2017 Radboud Summer School – Social Media in Political Communication and Journalism

So, last year (2016) my course on social media in political communication and Journalism premiered in the Radboud Summer School. This year (2017), I’m glad to report, I’ll be teaching the course again!
My experiences of last year’s course were very positive, and the students thought so too! It’s an intensive week – entire days of lectures and assignments – and many social activities in the evenings. There will be some tweaks to the course’s design, but the core of the course will remain the same.

In short, the morning sessions focus on theories about social media in political communication and journalism. The afternoon sessions are hands-on sessions on data collection, and data analysis. The afternoon sessions will particularly focus on what you can and can not do with social media data. You will also perform some analyses yourself. The main tool for social media analysis will be R. Why? In short, it’s free, flexible, has special packages for social media data, works on Windows, Apple and Linux computers. There are many more advantages and of course some disadvantages (there’s no perfect software package).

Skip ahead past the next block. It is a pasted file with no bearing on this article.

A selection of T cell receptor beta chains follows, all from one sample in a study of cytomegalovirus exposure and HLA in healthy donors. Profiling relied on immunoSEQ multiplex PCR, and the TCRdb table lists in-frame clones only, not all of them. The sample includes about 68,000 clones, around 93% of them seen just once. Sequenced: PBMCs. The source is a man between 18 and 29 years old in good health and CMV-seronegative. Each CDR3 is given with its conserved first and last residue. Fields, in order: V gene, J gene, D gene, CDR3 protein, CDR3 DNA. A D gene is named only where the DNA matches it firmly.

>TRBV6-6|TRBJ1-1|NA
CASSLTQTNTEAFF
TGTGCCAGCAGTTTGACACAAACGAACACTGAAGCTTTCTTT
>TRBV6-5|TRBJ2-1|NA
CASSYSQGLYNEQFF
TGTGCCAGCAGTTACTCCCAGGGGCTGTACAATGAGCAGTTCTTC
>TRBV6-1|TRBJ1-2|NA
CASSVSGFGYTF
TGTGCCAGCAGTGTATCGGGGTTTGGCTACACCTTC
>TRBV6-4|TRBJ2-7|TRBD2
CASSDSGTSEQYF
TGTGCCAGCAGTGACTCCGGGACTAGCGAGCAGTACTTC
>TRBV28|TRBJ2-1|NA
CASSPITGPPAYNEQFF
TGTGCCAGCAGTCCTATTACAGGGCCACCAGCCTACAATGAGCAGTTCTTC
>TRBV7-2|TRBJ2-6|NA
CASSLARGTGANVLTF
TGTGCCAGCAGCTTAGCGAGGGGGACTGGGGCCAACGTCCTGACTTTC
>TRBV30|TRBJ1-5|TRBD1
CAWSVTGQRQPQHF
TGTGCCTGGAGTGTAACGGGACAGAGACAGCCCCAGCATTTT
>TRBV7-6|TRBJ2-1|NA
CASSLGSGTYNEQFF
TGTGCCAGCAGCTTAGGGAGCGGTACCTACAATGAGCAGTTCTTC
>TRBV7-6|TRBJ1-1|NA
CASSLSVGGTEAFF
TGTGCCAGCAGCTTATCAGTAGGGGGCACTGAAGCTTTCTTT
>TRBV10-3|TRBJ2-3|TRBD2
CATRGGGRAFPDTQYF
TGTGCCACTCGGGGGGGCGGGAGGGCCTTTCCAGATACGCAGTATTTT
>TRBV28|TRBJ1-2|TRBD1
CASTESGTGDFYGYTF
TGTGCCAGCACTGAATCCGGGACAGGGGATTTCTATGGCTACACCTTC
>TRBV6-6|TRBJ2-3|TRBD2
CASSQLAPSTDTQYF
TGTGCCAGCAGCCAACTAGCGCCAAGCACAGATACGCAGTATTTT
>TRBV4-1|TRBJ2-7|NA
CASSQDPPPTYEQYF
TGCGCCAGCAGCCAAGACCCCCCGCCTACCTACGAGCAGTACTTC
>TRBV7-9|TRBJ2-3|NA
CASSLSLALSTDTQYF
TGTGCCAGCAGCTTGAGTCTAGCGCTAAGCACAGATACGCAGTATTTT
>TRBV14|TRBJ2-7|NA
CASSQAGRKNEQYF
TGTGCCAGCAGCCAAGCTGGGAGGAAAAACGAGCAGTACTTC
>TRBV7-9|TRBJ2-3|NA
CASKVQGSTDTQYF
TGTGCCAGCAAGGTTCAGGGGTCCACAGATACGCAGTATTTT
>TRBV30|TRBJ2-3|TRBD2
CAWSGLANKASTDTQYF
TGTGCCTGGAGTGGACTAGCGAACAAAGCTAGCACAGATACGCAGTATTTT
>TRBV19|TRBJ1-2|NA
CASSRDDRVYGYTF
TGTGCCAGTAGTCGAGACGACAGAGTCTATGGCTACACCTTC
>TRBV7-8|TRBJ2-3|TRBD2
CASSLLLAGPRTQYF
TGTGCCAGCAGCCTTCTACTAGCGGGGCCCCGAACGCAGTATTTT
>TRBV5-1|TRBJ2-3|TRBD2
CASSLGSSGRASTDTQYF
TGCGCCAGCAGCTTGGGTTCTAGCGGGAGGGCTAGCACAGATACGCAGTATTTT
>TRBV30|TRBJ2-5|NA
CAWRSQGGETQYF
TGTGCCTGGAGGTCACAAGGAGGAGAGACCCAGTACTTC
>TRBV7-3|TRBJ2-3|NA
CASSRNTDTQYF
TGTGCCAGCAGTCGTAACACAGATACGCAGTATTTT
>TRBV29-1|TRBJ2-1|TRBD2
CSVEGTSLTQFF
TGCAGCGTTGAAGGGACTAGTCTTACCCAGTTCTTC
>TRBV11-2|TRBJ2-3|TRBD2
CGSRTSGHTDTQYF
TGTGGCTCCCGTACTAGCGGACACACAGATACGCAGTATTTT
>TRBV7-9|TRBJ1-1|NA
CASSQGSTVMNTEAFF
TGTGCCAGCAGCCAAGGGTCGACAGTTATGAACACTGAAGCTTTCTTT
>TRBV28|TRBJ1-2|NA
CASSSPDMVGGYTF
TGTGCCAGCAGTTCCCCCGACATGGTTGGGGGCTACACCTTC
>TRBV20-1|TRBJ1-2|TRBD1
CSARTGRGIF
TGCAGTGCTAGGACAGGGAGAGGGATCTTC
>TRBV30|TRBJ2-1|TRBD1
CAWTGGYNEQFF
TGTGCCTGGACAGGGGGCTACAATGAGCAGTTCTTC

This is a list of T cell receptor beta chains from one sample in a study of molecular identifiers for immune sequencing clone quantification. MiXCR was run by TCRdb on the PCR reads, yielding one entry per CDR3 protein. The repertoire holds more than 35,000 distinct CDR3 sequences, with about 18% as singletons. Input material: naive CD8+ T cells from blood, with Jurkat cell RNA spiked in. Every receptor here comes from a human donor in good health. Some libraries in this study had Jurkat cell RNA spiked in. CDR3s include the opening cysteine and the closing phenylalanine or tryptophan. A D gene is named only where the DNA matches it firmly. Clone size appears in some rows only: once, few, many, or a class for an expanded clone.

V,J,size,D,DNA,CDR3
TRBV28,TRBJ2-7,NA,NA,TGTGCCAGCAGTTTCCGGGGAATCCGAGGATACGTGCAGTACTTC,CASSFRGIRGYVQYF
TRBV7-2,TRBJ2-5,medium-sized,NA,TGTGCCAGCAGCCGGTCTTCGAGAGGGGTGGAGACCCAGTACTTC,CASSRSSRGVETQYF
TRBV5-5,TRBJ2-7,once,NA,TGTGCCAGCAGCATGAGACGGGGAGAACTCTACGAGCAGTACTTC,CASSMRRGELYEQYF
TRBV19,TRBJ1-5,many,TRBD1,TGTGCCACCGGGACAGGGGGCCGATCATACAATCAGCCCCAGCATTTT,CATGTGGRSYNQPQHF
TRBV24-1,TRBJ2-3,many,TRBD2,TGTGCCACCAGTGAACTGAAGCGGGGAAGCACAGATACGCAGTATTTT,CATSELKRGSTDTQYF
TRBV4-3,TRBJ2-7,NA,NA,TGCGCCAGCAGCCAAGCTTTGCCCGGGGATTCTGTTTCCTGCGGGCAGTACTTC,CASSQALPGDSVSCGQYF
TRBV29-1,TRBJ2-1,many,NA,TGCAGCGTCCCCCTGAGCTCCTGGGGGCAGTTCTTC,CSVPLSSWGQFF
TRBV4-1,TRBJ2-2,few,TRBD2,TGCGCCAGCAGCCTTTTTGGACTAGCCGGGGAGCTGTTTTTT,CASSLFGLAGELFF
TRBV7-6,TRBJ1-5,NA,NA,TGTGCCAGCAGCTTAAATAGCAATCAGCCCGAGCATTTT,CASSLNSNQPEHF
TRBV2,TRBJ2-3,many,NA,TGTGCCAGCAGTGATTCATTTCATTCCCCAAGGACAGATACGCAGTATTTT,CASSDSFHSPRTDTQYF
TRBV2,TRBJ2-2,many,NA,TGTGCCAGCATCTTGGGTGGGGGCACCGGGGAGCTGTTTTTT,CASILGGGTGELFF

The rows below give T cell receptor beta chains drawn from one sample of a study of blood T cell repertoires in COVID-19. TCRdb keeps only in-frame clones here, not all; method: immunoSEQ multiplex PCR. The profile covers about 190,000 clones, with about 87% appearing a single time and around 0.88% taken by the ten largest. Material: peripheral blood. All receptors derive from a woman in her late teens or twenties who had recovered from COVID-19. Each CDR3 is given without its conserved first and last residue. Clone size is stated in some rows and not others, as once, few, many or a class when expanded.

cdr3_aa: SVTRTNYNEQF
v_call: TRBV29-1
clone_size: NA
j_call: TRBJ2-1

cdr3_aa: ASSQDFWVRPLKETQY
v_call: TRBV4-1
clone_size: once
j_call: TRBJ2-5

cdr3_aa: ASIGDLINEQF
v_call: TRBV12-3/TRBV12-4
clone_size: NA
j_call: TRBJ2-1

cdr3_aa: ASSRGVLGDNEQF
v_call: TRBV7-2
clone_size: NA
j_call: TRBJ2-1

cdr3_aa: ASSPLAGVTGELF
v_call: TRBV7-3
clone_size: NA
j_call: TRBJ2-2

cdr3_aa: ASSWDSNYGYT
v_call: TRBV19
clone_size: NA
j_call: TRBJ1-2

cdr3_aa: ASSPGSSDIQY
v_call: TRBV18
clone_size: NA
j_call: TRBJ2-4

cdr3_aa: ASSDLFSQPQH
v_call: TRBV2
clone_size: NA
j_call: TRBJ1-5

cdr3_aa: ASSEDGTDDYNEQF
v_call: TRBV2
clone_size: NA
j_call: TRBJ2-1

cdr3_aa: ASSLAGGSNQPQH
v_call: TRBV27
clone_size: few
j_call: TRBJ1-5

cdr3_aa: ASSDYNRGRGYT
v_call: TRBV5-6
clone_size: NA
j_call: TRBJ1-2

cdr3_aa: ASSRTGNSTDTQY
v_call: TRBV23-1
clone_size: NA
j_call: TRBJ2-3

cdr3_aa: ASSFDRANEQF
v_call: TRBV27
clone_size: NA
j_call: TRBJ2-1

Regarding the afternoon hands-on sessions, we will use several English language social media data sets, available for empirical analysis. These are tweet data, Facebook posts, profile data as well as network data.

DAY 1 (AUGUST 7, 2017)

  • Kick-off meeting of the course


  • Introduction to social media, theory and data
  • Short presentation of student’s project interests

DAY 2 (AUGUST 8, 2017)

  • Approaches to studying social media data in journalism and political communication


  • The collection of social media data: API’s and software tools
  • Empirical descriptions and visualization of social media data
  • Approaches to longitudinal analysis of social media data

DAY 3 (AUGUST 9, 2017)

  • Social media content analysis: theory and methods
  • Content analysis: political and news issues, sentiment analysis


  • Different approaches to analyzing social media content data